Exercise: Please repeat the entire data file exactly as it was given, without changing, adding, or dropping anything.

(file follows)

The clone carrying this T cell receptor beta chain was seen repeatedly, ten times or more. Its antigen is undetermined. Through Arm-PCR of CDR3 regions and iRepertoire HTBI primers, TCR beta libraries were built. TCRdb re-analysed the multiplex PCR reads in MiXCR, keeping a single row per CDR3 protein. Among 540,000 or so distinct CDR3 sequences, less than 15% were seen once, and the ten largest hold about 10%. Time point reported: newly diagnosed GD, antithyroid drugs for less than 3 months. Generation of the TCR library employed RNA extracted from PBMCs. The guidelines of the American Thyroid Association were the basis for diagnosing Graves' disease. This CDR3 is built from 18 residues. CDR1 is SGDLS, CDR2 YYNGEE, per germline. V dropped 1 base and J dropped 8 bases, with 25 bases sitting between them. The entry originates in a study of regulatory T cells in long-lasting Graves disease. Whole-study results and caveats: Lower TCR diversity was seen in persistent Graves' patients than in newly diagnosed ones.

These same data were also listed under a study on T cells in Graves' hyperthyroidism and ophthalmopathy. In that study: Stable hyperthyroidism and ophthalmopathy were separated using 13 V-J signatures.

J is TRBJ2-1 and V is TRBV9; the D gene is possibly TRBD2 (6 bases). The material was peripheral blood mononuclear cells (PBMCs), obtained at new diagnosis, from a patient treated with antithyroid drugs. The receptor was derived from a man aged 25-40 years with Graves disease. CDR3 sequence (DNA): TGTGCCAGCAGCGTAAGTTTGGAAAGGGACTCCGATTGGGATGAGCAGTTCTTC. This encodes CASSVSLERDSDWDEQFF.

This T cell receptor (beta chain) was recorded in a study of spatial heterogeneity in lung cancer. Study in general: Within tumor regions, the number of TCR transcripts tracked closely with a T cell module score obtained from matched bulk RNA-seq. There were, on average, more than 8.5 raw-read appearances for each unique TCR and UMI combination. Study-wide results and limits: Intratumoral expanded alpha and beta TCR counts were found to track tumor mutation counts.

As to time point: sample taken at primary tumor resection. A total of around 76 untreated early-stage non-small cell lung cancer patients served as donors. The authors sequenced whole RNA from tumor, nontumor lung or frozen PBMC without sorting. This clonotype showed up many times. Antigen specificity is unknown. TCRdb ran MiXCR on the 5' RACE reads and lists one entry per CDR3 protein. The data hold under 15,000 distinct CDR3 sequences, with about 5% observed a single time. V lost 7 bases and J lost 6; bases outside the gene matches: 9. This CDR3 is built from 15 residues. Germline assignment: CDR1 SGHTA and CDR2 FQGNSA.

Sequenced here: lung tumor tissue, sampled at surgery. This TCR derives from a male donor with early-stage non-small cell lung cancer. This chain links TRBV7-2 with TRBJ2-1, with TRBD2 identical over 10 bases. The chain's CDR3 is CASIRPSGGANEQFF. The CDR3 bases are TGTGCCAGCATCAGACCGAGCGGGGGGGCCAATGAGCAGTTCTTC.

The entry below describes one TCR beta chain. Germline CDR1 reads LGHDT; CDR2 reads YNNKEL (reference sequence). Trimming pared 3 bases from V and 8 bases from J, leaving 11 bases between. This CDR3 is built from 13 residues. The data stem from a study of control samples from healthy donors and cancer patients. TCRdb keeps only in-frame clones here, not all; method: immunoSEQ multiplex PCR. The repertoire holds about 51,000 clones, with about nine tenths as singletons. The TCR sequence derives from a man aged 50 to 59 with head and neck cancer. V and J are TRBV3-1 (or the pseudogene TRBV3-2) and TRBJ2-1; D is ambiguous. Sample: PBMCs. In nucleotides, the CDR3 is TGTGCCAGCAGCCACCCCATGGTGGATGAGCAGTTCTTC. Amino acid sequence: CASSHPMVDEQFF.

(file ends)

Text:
The clone carrying this T cell receptor beta chain was seen repeatedly, ten times or more. Its antigen is undetermined. Through Arm-PCR of CDR3 regions and iRepertoire HTBI primers, TCR beta libraries were built. TCRdb re-analysed the multiplex PCR reads in MiXCR, keeping a single row per CDR3 protein. Among 540,000 or so distinct CDR3 sequences, less than 15% were seen once, and the ten largest hold about 10%. Time point reported: newly diagnosed GD, antithyroid drugs for less than 3 months. Generation of the TCR library employed RNA extracted from PBMCs. The guidelines of the American Thyroid Association were the basis for diagnosing Graves' disease. This CDR3 is built from 18 residues. CDR1 is SGDLS, CDR2 YYNGEE, per germline. V dropped 1 base and J dropped 8 bases, with 25 bases sitting between them. The entry originates in a study of regulatory T cells in long-lasting Graves disease. Whole-study results and caveats: Lower TCR diversity was seen in persistent Graves' patients than in newly diagnosed ones.

These same data were also listed under a study on T cells in Graves' hyperthyroidism and ophthalmopathy. In that study: Stable hyperthyroidism and ophthalmopathy were separated using 13 V-J signatures.

J is TRBJ2-1 and V is TRBV9; the D gene is possibly TRBD2 (6 bases). The material was peripheral blood mononuclear cells (PBMCs), obtained at new diagnosis, from a patient treated with antithyroid drugs. The receptor was derived from a man aged 25-40 years with Graves disease. CDR3 sequence (DNA): TGTGCCAGCAGCGTAAGTTTGGAAAGGGACTCCGATTGGGATGAGCAGTTCTTC. This encodes CASSVSLERDSDWDEQFF.

This T cell receptor (beta chain) was recorded in a study of spatial heterogeneity in lung cancer. Study in general: Within tumor regions, the number of TCR transcripts tracked closely with a T cell module score obtained from matched bulk RNA-seq. There were, on average, more than 8.5 raw-read appearances for each unique TCR and UMI combination. Study-wide results and limits: Intratumoral expanded alpha and beta TCR counts were found to track tumor mutation counts.

As to time point: sample taken at primary tumor resection. A total of around 76 untreated early-stage non-small cell lung cancer patients served as donors. The authors sequenced whole RNA from tumor, nontumor lung or frozen PBMC without sorting. This clonotype showed up many times. Antigen specificity is unknown. TCRdb ran MiXCR on the 5' RACE reads and lists one entry per CDR3 protein. The data hold under 15,000 distinct CDR3 sequences, with about 5% observed a single time. V lost 7 bases and J lost 6; bases outside the gene matches: 9. This CDR3 is built from 15 residues. Germline assignment: CDR1 SGHTA and CDR2 FQGNSA.

Sequenced here: lung tumor tissue, sampled at surgery. This TCR derives from a male donor with early-stage non-small cell lung cancer. This chain links TRBV7-2 with TRBJ2-1, with TRBD2 identical over 10 bases. The chain's CDR3 is CASIRPSGGANEQFF. The CDR3 bases are TGTGCCAGCATCAGACCGAGCGGGGGGGCCAATGAGCAGTTCTTC.

The entry below describes one TCR beta chain. Germline CDR1 reads LGHDT; CDR2 reads YNNKEL (reference sequence). Trimming pared 3 bases from V and 8 bases from J, leaving 11 bases between. This CDR3 is built from 13 residues. The data stem from a study of control samples from healthy donors and cancer patients. TCRdb keeps only in-frame clones here, not all; method: immunoSEQ multiplex PCR. The repertoire holds about 51,000 clones, with about nine tenths as singletons. The TCR sequence derives from a man aged 50 to 59 with head and neck cancer. V and J are TRBV3-1 (or the pseudogene TRBV3-2) and TRBJ2-1; D is ambiguous. Sample: PBMCs. In nucleotides, the CDR3 is TGTGCCAGCAGCCACCCCATGGTGGATGAGCAGTTCTTC. Amino acid sequence: CASSHPMVDEQFF.